Cauliflower25 to 45 Minutes
Carrots30 to 45 Minutes
Cherry tomatoes, whole 25 to 50 Minutes
Chickpeas, canned40 to 55 Minutes
Eggplant25 to 45 Minutes 
Leeks20 to 35 Minutes
Peppers (red, green, orange)30 to 45 Minutes
Potatoes25 to 35 Minutes
Sweet Potatoes30 to 40 Minutes
Zucchini40 to 55 Minutes 
Shrimp and Asparagus Sheet Pan Meal

Tips for Better Sheet Pan Meals

  1. Use a Commercial-Grade Half Sheet Pan: When roasting your dinner you don’t want to crowd your ingredients. The standard size for a half sheet pan is 13″ X 18″ which will allow the heat to circulate around all of the ingredients creating a delicious caramelization rather than steaming the ingredients into a soggy mess. Look for a heavy pan that is at least 18 gauge. Remember the higher the gauge the thinner the pan so a 13 gauge pan would be even better.
  2. Line Your Sheet Pan for Easy Clean-Up: I love to cook but I hate cleaning up. Which is why I typically line my sheet pans with foil or parchment paper. That way nothing sticks to the pan requiring me to scrub it later.
  3. Choose Proteins and Vegetables with Similar Cooking Times: Different proteins and vegetables have different cooking times. Nothing is worse than burning green beans while you wait for chicken thighs to cook or drying out fish while you wait for sweet potatoes to become tender. To create the simplest and easiest sheet pan meal choose ingredients with the same cooking time.
  4. Seasoning: Often for simplicity’s sake I will use the same seasoning on every ingredient. I simply add all of my ingredients to a large bowl and toss with olive oil and my seasoning. But you could also season each ingredient separately to create different flavors.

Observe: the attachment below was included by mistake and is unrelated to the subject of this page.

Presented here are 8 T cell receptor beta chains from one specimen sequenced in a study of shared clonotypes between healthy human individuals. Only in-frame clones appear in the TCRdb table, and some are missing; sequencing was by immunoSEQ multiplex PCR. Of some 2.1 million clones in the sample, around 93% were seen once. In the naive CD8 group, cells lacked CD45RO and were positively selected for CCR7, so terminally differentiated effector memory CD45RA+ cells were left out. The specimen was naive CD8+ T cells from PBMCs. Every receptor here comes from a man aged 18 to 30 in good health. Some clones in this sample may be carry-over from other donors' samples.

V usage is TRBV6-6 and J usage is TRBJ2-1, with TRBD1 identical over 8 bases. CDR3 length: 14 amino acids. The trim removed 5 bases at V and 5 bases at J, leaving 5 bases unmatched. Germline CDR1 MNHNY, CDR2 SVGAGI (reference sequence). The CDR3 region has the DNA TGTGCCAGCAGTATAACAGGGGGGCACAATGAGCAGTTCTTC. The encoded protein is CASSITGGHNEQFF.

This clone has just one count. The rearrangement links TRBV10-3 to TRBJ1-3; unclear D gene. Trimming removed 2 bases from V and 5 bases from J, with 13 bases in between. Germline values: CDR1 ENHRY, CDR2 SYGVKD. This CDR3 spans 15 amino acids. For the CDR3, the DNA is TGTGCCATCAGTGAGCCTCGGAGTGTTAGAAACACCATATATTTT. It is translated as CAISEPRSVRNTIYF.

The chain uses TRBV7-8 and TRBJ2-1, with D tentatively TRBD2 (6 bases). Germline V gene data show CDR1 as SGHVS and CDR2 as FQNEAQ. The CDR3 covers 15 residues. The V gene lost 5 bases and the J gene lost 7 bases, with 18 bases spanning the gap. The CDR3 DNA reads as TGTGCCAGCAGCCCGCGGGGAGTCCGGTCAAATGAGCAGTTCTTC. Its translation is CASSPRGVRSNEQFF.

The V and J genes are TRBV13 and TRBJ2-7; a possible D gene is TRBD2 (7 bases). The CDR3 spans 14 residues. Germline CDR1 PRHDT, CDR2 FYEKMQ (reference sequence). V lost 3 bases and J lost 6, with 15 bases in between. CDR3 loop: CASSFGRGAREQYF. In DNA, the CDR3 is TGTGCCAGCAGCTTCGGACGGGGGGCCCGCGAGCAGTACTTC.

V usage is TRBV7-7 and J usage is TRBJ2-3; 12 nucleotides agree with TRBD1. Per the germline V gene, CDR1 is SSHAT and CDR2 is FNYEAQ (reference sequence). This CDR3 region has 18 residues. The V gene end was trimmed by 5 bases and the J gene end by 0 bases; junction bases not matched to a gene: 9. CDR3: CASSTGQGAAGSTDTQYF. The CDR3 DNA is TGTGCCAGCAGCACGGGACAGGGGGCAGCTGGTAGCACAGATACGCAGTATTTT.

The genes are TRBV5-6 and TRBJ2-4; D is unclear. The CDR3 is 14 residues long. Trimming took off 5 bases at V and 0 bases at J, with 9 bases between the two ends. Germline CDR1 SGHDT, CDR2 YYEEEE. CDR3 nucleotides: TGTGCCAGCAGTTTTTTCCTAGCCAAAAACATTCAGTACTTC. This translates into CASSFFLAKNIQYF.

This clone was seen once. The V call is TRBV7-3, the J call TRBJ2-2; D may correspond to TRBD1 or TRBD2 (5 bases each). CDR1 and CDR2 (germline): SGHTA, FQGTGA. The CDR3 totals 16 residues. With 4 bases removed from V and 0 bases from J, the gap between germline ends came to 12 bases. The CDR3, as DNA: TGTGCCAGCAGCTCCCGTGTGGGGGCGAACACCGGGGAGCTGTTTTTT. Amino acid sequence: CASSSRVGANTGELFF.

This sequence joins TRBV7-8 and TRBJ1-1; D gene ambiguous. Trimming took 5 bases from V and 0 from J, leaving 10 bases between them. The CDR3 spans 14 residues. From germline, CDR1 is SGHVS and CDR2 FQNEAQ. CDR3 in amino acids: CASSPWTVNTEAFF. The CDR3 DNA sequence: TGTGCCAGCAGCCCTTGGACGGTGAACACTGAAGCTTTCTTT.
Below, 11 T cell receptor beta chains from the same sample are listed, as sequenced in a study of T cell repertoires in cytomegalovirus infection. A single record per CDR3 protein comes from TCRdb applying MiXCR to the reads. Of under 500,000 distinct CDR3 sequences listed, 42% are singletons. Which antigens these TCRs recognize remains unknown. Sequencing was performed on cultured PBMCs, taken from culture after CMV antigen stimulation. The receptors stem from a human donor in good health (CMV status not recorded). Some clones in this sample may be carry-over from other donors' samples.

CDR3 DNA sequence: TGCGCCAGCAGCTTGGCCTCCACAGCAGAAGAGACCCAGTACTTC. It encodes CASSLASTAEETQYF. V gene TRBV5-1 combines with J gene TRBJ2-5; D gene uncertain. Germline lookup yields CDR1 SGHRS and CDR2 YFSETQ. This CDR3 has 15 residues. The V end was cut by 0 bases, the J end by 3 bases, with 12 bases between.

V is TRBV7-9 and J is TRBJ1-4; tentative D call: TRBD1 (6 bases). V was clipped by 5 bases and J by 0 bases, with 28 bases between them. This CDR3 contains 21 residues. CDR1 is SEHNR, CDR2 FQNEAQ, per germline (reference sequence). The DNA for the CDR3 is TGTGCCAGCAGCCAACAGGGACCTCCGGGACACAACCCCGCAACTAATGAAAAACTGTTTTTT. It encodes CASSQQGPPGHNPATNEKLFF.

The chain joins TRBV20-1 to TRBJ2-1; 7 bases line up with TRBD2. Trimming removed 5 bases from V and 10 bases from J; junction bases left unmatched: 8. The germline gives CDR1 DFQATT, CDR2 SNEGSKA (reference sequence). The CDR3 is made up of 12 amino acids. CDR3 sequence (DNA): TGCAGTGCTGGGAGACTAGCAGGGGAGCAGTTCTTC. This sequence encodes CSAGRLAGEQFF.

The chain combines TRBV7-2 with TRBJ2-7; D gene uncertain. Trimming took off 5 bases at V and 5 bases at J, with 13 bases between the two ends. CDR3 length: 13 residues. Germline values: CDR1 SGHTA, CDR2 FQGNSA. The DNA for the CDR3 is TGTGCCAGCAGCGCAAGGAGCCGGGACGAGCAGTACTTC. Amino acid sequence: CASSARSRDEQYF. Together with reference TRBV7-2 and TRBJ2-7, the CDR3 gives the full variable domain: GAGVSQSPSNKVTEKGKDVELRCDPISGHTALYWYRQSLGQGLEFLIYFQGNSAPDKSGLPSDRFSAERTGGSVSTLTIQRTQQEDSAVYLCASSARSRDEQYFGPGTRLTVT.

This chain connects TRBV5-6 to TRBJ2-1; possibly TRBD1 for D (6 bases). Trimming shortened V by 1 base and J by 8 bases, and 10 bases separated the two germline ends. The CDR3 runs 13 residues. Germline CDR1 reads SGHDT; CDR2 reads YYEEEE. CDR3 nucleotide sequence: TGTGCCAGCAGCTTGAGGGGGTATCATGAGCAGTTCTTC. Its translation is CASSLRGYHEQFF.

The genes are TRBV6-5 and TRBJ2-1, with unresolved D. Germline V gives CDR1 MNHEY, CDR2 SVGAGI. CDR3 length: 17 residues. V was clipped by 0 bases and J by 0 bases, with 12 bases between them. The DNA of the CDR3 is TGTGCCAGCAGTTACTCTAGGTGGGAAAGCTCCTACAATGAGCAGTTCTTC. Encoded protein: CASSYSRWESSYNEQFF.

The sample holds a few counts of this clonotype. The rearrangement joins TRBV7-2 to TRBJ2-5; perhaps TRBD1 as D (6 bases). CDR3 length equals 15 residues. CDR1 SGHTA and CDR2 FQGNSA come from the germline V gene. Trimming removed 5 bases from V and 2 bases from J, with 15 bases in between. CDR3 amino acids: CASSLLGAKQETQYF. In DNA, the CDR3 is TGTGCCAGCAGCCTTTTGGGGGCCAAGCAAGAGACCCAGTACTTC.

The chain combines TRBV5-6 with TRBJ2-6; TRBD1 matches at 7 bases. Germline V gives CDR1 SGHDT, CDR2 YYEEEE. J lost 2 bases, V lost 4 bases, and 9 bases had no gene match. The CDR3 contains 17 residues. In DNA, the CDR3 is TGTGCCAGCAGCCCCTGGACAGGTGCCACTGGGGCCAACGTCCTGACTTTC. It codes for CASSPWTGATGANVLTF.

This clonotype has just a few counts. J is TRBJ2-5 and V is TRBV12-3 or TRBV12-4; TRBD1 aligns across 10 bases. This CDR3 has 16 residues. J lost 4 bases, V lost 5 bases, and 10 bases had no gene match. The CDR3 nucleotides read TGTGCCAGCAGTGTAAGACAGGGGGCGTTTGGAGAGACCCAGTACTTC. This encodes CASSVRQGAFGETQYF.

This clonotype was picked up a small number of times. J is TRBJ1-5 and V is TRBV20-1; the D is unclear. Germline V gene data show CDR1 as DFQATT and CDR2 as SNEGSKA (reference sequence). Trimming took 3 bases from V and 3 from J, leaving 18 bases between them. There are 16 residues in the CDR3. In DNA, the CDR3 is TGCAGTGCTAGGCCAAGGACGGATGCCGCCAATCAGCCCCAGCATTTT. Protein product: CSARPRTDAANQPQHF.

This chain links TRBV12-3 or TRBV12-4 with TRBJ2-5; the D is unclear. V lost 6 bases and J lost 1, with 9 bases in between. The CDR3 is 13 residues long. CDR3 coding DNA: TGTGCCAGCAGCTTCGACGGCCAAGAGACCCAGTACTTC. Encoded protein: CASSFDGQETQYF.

5. Add Ingredients in Stages: Ok, so you really want to eat green beans and chicken thighs for dinner. There is a way to work around the differences in cooking times. Add the ingredients to the sheet pan in stages. Start by adding ingredients with longer cooking times first, then as they are nearing completion add your additional ingredients. For our chicken and green bean example, roast the chicken thighs at 400 degrees for 15 minutes then add the green beans and roast for an additional 20 minutes.
  6. Use a Wire Rack: Earlier I mentioned that you want to maximize airflow especially when you want your ingredients to become crispy. Try adding a wire rack to your sheet pan. This is especially great for cooking breaded chicken or fish. To ensure a crispy coating, scatter your vegetables on the sheet pan and then place a wire rack on top where you will place your protein keeping it away from the moisture below.
  7. Know When to Keep Ingredients Separate: If you are cooking items like roasted vegetables that should be tossed halfway through cooking along with fish fillets for example. Keep the items separate. This way you can easily flip your vegetables without disturbing the fish. You can either use to opposite ends of on sheet pan or just use two smaller sheet pans.
  8. Use the Broiler: If you want a little extra crispiness to your sheet pan meal turn the broiler on for the last couple of minutes. But pay close attention broilers can take food from crispy deliciousness to a burnt mess quickly.
  9. Add Raw Ingredients or Sauces at the End: Give your meal a flavor boost by adding fresh herbs, sliced radishes, baby arugula, or a quick sauce after cooking.

Looking for some great sheet pan recipes? Check out this post: Quick and Easy Sheet Pan Meals